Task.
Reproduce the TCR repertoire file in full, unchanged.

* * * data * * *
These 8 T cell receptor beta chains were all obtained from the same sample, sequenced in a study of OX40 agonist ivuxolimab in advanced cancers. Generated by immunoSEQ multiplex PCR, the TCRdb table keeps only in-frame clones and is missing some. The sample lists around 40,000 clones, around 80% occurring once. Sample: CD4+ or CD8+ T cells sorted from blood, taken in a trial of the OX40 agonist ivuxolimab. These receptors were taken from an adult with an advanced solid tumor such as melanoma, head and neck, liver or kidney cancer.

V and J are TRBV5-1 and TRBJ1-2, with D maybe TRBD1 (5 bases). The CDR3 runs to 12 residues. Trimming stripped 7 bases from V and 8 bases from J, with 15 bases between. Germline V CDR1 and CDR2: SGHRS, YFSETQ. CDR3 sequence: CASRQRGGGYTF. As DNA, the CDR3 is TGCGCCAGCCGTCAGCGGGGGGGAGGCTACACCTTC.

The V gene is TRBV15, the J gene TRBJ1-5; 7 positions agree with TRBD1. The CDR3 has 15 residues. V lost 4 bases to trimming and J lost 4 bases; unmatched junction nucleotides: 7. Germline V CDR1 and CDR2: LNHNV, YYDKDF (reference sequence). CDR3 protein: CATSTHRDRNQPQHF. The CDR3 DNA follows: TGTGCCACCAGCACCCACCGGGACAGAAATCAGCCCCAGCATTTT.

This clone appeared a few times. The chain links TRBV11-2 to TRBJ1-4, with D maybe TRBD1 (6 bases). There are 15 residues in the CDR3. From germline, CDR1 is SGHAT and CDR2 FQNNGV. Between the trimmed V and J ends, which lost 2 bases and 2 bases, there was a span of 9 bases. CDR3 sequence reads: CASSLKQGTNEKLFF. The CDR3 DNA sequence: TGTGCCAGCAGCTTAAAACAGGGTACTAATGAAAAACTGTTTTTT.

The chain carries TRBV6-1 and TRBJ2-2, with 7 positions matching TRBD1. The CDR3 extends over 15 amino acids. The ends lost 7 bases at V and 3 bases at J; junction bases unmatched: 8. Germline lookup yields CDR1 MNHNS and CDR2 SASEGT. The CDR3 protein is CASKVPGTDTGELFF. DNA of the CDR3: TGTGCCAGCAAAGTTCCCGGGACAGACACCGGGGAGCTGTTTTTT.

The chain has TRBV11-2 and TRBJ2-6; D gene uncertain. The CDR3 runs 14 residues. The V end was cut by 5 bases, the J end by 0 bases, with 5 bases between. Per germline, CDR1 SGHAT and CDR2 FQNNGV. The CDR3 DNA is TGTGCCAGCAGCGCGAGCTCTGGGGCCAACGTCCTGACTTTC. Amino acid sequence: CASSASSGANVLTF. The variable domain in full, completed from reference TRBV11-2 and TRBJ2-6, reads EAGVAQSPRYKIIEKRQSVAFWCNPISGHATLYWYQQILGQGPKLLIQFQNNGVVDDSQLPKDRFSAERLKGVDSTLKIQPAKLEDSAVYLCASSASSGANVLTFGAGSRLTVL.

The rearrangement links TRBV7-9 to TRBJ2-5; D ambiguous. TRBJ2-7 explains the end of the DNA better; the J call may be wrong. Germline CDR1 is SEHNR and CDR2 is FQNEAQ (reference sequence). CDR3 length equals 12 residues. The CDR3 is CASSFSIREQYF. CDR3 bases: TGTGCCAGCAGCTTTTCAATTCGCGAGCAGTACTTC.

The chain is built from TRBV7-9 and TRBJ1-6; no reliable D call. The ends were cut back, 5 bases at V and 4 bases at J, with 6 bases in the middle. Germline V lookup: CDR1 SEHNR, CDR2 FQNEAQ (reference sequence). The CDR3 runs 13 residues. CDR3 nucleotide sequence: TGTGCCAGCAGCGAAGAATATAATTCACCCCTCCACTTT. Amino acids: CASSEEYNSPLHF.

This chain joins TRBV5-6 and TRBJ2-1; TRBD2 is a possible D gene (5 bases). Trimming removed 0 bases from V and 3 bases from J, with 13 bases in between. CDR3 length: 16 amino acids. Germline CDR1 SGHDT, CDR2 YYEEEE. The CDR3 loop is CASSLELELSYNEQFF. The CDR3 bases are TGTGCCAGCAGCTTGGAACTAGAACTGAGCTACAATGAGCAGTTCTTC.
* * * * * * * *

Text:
These 8 T cell receptor beta chains were all obtained from the same sample, sequenced in a study of OX40 agonist ivuxolimab in advanced cancers. Generated by immunoSEQ multiplex PCR, the TCRdb table keeps only in-frame clones and is missing some. The sample lists around 40,000 clones, around 80% occurring once. Sample: CD4+ or CD8+ T cells sorted from blood, taken in a trial of the OX40 agonist ivuxolimab. These receptors were taken from an adult with an advanced solid tumor such as melanoma, head and neck, liver or kidney cancer.

V and J are TRBV5-1 and TRBJ1-2, with D maybe TRBD1 (5 bases). The CDR3 runs to 12 residues. Trimming stripped 7 bases from V and 8 bases from J, with 15 bases between. Germline V CDR1 and CDR2: SGHRS, YFSETQ. CDR3 sequence: CASRQRGGGYTF. As DNA, the CDR3 is TGCGCCAGCCGTCAGCGGGGGGGAGGCTACACCTTC.

The V gene is TRBV15, the J gene TRBJ1-5; 7 positions agree with TRBD1. The CDR3 has 15 residues. V lost 4 bases to trimming and J lost 4 bases; unmatched junction nucleotides: 7. Germline V CDR1 and CDR2: LNHNV, YYDKDF (reference sequence). CDR3 protein: CATSTHRDRNQPQHF. The CDR3 DNA follows: TGTGCCACCAGCACCCACCGGGACAGAAATCAGCCCCAGCATTTT.

This clone appeared a few times. The chain links TRBV11-2 to TRBJ1-4, with D maybe TRBD1 (6 bases). There are 15 residues in the CDR3. From germline, CDR1 is SGHAT and CDR2 FQNNGV. Between the trimmed V and J ends, which lost 2 bases and 2 bases, there was a span of 9 bases. CDR3 sequence reads: CASSLKQGTNEKLFF. The CDR3 DNA sequence: TGTGCCAGCAGCTTAAAACAGGGTACTAATGAAAAACTGTTTTTT.

The chain carries TRBV6-1 and TRBJ2-2, with 7 positions matching TRBD1. The CDR3 extends over 15 amino acids. The ends lost 7 bases at V and 3 bases at J; junction bases unmatched: 8. Germline lookup yields CDR1 MNHNS and CDR2 SASEGT. The CDR3 protein is CASKVPGTDTGELFF. DNA of the CDR3: TGTGCCAGCAAAGTTCCCGGGACAGACACCGGGGAGCTGTTTTTT.

The chain has TRBV11-2 and TRBJ2-6; D gene uncertain. The CDR3 runs 14 residues. The V end was cut by 5 bases, the J end by 0 bases, with 5 bases between. Per germline, CDR1 SGHAT and CDR2 FQNNGV. The CDR3 DNA is TGTGCCAGCAGCGCGAGCTCTGGGGCCAACGTCCTGACTTTC. Amino acid sequence: CASSASSGANVLTF. The variable domain in full, completed from reference TRBV11-2 and TRBJ2-6, reads EAGVAQSPRYKIIEKRQSVAFWCNPISGHATLYWYQQILGQGPKLLIQFQNNGVVDDSQLPKDRFSAERLKGVDSTLKIQPAKLEDSAVYLCASSASSGANVLTFGAGSRLTVL.

The rearrangement links TRBV7-9 to TRBJ2-5; D ambiguous. TRBJ2-7 explains the end of the DNA better; the J call may be wrong. Germline CDR1 is SEHNR and CDR2 is FQNEAQ (reference sequence). CDR3 length equals 12 residues. The CDR3 is CASSFSIREQYF. CDR3 bases: TGTGCCAGCAGCTTTTCAATTCGCGAGCAGTACTTC.

The chain is built from TRBV7-9 and TRBJ1-6; no reliable D call. The ends were cut back, 5 bases at V and 4 bases at J, with 6 bases in the middle. Germline V lookup: CDR1 SEHNR, CDR2 FQNEAQ (reference sequence). The CDR3 runs 13 residues. CDR3 nucleotide sequence: TGTGCCAGCAGCGAAGAATATAATTCACCCCTCCACTTT. Amino acids: CASSEEYNSPLHF.

This chain joins TRBV5-6 and TRBJ2-1; TRBD2 is a possible D gene (5 bases). Trimming removed 0 bases from V and 3 bases from J, with 13 bases in between. CDR3 length: 16 amino acids. Germline CDR1 SGHDT, CDR2 YYEEEE. The CDR3 loop is CASSLELELSYNEQFF. The CDR3 bases are TGTGCCAGCAGCTTGGAACTAGAACTGAGCTACAATGAGCAGTTCTTC.